Friday, November 10, 2006


Digging up the Trenches is a two-hour special that reveals each stage of trench warfare by focusing on the remarkable finds made by this unique excavation. As each rifle and artifact is unearthed, dramatic re-enactments show how these tools and weapons were used by soldiers 90 years ago. We see how men fired sniper rifles, reeled from artillery, and destroyed enemy machine gun nests. The result is a glimpse into how trenches helped define the progress of the entire war, starting as shallow rifle pits, and evolving to become vast underground fortresses housing thousands of men.

Among the astounding discoveries found by the dig are the bones of four soldiers, believed to have died in the war’s first gas attack. The archaeologists also find scores of bullets, live shells, underground shelters, and the scars left by mining tunnels.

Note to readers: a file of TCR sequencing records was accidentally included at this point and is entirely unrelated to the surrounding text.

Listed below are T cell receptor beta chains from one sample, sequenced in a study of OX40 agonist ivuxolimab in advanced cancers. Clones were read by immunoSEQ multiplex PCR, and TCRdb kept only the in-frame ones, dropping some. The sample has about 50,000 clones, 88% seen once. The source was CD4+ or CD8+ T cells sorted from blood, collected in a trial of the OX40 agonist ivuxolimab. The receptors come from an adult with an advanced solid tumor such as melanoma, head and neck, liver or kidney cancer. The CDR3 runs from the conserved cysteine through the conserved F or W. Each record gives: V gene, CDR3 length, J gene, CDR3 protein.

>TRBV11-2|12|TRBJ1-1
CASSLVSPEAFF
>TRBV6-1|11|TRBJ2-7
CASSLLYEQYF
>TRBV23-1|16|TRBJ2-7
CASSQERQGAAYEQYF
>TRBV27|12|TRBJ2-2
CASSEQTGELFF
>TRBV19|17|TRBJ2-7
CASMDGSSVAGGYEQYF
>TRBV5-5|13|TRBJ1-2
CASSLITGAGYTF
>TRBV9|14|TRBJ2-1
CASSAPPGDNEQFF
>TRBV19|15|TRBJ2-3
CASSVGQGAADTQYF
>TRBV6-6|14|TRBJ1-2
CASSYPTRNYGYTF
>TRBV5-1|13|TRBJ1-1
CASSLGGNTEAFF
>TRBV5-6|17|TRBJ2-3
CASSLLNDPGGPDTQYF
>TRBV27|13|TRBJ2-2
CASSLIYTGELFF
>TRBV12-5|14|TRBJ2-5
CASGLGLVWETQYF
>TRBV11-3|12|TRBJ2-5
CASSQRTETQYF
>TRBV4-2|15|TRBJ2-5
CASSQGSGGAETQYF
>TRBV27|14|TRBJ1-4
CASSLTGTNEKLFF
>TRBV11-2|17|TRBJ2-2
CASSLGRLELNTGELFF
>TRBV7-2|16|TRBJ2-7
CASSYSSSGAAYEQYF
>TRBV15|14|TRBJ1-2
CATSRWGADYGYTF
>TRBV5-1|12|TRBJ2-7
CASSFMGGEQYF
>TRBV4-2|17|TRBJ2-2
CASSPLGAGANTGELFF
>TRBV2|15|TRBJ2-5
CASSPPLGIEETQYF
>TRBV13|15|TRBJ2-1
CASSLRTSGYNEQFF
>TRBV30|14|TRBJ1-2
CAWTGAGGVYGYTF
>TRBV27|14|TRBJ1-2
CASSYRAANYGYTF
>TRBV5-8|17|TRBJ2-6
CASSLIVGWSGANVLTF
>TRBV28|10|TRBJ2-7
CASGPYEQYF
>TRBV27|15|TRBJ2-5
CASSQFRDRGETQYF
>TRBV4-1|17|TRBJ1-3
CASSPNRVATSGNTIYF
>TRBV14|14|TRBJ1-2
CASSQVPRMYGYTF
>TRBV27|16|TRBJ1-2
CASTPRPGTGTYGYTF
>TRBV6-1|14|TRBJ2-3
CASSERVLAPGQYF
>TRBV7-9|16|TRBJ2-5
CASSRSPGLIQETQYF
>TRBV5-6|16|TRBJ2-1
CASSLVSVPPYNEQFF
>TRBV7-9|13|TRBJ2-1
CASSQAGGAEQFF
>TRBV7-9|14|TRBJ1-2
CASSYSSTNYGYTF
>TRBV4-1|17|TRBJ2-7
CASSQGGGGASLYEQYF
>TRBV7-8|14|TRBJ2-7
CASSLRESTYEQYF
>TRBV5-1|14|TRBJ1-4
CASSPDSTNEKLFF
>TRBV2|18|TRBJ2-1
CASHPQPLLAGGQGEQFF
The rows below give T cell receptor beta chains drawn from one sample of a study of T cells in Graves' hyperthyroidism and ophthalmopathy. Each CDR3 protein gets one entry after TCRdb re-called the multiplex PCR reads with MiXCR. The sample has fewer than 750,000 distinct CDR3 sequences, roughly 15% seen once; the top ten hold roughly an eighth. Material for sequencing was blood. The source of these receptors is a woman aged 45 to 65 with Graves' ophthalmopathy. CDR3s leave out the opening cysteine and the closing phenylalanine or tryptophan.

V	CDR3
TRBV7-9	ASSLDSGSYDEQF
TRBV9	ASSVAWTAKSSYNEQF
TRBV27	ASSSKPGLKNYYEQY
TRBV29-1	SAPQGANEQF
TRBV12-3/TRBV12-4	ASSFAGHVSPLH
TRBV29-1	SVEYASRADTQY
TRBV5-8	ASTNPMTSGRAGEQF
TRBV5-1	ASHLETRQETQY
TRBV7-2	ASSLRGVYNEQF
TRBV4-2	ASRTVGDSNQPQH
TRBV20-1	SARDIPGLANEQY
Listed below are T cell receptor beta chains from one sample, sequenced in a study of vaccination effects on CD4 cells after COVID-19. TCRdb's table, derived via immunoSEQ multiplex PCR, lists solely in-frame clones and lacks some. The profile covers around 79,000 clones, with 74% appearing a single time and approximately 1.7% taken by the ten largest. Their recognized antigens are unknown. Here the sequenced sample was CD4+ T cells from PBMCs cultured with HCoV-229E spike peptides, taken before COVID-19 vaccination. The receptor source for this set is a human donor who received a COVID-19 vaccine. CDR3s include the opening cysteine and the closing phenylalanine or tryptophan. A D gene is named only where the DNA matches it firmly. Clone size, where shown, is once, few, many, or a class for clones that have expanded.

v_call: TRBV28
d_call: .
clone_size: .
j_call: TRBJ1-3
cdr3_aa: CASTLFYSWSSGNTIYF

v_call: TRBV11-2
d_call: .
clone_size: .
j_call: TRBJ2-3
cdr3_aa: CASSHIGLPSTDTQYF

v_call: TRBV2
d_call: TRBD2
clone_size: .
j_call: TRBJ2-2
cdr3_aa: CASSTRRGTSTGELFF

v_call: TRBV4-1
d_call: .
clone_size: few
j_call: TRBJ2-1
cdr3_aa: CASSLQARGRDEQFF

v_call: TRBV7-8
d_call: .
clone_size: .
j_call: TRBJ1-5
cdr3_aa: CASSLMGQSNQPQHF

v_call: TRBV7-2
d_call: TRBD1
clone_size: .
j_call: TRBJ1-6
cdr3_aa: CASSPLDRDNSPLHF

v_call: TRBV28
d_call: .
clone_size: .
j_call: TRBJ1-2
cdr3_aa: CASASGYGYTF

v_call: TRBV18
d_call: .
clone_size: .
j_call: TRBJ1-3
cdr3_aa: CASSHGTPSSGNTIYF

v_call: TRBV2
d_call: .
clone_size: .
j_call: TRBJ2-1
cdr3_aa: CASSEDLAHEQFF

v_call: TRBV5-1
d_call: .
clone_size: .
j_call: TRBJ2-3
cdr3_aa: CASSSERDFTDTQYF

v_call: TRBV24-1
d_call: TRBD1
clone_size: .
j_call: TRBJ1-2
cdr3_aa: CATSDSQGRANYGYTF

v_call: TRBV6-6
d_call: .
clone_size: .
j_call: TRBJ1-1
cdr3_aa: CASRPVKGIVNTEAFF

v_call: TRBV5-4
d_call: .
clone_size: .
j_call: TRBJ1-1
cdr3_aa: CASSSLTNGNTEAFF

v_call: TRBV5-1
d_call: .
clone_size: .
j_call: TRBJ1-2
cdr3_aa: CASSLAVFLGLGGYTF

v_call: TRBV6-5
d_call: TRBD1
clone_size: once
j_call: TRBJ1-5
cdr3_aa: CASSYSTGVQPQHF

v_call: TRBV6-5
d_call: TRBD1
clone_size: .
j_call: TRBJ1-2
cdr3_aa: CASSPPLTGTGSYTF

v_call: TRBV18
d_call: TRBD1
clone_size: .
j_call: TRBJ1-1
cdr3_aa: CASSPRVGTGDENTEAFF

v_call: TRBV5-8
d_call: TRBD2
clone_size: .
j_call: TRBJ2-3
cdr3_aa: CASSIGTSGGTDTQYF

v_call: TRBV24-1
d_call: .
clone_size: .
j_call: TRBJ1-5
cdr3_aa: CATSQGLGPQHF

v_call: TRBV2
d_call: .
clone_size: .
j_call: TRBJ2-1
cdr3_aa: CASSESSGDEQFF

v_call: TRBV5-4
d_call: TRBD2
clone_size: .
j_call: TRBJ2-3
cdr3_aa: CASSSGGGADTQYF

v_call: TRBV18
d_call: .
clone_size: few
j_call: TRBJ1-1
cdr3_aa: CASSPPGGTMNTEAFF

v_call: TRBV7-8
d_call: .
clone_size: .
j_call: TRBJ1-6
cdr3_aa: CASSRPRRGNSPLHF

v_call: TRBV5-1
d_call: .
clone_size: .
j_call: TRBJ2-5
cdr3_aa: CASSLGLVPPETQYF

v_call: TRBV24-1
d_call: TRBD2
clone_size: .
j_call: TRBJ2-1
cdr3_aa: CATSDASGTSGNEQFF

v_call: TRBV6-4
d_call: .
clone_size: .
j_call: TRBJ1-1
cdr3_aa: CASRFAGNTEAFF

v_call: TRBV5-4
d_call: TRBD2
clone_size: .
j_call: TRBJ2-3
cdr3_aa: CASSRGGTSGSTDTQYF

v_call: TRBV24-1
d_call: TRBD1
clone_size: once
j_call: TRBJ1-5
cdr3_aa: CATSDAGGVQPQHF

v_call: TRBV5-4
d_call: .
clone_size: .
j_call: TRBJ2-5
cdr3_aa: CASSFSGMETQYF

Historians and archaeologists at the dig are our guides. As each mud-coated artifact is cleaned off, historians like Peter Barton explain how it was used on this very spot 90 years ago. Archaeologists explain trench warfare tactics as they discover bones and rifles. Dramatic re-enactments show how these same artifacts were once the key to life and death struggles in these same trenches.

Digging up the Trenches tells the remarkable story of a dig and a war defined by trenches. Trenches that were built as shelter against machine guns became so sophisticated that they were almost impossible to conquer. Understand the birth and death of these trenches, and you understand the war.